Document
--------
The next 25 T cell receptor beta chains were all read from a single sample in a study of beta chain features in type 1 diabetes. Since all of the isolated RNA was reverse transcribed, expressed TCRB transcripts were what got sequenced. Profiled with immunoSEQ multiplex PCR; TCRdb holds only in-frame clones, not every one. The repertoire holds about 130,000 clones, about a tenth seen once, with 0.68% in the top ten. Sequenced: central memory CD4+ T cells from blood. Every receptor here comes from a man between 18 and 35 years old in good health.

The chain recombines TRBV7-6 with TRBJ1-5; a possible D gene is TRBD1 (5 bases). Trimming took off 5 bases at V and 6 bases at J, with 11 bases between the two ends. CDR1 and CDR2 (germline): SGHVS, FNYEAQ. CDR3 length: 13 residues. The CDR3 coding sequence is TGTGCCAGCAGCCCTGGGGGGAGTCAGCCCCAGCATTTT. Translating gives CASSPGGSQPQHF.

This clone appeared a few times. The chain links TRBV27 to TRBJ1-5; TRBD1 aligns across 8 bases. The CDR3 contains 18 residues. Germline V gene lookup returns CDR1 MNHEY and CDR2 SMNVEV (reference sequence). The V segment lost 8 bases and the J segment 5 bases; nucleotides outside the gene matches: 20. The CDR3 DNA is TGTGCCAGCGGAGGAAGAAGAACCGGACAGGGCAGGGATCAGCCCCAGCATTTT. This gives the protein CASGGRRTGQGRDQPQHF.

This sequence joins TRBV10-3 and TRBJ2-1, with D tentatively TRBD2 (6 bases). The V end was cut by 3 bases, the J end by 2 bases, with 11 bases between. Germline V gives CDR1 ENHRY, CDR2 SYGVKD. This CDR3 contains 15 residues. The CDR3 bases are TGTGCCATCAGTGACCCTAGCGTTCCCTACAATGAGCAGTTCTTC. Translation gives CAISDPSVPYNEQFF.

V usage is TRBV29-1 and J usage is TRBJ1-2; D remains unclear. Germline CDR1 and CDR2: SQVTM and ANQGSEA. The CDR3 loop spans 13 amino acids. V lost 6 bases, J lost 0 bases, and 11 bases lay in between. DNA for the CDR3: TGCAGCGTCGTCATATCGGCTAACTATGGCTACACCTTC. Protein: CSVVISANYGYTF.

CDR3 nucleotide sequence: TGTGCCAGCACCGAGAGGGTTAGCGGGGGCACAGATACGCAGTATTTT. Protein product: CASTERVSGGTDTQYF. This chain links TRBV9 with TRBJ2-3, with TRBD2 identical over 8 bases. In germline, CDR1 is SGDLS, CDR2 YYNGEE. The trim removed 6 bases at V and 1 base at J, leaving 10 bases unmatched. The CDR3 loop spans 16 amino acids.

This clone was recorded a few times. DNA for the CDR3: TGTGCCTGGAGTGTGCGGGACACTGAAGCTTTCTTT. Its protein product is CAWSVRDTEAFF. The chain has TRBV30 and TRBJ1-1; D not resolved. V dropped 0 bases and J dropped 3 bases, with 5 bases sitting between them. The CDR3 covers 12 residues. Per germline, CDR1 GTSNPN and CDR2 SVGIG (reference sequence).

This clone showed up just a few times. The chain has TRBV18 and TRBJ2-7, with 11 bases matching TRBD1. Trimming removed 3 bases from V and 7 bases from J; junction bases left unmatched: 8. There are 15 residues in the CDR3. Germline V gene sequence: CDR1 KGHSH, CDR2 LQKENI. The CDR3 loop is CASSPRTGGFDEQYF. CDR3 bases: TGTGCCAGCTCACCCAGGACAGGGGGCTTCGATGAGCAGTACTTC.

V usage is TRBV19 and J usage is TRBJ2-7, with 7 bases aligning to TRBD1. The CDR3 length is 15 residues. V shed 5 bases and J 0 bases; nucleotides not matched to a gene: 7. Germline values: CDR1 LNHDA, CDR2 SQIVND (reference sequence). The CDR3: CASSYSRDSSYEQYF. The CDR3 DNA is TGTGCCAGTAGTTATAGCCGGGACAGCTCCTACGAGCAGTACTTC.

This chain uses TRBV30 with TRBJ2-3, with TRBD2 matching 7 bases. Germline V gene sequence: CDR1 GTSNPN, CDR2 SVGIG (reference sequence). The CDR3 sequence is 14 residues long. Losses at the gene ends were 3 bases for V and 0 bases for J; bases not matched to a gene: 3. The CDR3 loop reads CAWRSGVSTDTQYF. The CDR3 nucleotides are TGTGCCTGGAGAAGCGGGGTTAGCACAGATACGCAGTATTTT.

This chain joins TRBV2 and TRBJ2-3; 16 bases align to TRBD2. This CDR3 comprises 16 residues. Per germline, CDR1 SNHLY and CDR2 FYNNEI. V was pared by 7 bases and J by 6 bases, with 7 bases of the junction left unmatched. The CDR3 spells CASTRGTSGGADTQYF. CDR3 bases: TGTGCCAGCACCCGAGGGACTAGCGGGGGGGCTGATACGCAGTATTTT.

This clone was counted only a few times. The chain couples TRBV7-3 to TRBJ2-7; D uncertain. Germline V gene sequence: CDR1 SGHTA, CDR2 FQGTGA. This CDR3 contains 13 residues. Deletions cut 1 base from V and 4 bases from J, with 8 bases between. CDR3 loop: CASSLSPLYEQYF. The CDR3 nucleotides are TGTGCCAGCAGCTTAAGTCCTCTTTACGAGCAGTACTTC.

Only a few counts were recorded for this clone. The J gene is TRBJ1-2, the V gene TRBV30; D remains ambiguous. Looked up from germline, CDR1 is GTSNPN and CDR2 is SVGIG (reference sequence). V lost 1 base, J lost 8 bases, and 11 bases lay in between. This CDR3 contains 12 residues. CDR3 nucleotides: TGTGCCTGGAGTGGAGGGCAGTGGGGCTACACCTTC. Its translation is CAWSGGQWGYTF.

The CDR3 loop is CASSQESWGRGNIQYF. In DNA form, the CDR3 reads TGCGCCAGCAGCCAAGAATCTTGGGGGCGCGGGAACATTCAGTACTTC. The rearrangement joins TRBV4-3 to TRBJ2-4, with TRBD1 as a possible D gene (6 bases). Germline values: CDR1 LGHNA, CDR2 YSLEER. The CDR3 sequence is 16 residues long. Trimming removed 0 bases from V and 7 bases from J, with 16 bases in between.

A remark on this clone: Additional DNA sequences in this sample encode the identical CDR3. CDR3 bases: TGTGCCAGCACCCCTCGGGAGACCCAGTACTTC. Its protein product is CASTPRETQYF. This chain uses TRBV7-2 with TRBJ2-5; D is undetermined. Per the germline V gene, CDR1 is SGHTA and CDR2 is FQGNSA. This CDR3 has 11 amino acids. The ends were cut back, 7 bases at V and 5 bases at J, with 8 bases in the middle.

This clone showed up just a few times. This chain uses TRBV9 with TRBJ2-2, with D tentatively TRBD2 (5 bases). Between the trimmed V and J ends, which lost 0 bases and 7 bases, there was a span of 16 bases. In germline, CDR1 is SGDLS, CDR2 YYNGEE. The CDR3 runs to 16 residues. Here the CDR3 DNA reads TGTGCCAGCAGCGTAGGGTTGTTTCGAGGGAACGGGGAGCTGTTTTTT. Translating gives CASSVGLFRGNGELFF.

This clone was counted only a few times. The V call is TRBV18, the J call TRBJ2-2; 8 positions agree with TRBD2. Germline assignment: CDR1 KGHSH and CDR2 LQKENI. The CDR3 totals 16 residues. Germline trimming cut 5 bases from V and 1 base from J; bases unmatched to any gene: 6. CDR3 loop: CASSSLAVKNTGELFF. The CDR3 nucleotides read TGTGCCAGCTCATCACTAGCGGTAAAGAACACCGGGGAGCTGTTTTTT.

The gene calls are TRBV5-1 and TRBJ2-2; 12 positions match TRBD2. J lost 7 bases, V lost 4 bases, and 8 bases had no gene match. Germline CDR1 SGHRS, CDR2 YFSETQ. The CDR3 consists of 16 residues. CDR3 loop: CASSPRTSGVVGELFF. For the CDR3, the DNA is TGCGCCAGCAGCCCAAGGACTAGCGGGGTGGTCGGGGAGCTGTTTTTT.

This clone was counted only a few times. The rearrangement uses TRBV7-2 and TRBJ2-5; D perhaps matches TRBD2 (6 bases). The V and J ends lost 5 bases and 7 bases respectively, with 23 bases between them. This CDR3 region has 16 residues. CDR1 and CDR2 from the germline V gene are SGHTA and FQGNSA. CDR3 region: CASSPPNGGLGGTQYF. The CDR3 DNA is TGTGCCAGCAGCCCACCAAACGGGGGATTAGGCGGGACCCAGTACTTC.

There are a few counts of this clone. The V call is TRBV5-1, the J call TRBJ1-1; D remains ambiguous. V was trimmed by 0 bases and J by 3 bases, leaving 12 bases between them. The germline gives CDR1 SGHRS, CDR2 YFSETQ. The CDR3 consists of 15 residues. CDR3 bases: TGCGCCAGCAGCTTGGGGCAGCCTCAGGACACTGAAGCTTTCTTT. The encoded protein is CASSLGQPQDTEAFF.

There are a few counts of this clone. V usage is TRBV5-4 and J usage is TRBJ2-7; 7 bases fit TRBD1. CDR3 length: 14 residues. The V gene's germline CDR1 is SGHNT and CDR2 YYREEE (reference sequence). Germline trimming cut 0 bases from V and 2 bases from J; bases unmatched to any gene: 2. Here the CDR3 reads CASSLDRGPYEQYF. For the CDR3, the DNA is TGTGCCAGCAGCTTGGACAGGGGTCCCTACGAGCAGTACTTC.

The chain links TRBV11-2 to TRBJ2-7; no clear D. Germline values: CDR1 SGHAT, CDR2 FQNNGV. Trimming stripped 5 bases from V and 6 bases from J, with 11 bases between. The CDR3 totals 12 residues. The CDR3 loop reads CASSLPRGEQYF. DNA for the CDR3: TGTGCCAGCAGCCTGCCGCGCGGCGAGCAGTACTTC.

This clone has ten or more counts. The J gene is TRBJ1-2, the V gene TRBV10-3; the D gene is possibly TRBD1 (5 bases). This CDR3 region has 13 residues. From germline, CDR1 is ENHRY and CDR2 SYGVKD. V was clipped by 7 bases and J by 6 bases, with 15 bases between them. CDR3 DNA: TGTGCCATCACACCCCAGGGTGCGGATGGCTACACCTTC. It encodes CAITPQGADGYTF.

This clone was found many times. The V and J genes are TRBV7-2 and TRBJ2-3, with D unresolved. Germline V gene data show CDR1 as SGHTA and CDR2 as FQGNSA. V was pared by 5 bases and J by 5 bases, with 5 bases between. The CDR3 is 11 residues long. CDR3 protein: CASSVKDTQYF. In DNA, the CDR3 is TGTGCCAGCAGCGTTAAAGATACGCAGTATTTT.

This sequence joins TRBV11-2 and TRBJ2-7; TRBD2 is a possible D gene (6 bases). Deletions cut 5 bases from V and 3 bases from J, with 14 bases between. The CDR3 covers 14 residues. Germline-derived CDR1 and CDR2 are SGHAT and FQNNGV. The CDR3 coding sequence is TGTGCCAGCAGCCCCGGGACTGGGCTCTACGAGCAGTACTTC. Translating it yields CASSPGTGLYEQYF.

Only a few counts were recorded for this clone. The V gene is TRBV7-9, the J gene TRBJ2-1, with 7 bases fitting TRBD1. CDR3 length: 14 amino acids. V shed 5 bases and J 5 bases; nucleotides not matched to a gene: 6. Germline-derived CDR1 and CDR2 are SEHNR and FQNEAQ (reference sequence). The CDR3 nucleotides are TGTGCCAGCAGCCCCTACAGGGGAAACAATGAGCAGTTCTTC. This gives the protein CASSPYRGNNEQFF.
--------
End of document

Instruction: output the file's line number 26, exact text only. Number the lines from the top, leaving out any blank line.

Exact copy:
Only a few counts were recorded for this clone. The V gene is TRBV7-9, the J gene TRBJ2-1, with 7 bases fitting TRBD1. CDR3 length: 14 amino acids. V shed 5 bases and J 5 bases; nucleotides not matched to a gene: 6. Germline-derived CDR1 and CDR2 are SEHNR and FQNEAQ (reference sequence). The CDR3 nucleotides are TGTGCCAGCAGCCCCTACAGGGGAAACAATGAGCAGTTCTTC. This gives the protein CASSPYRGNNEQFF.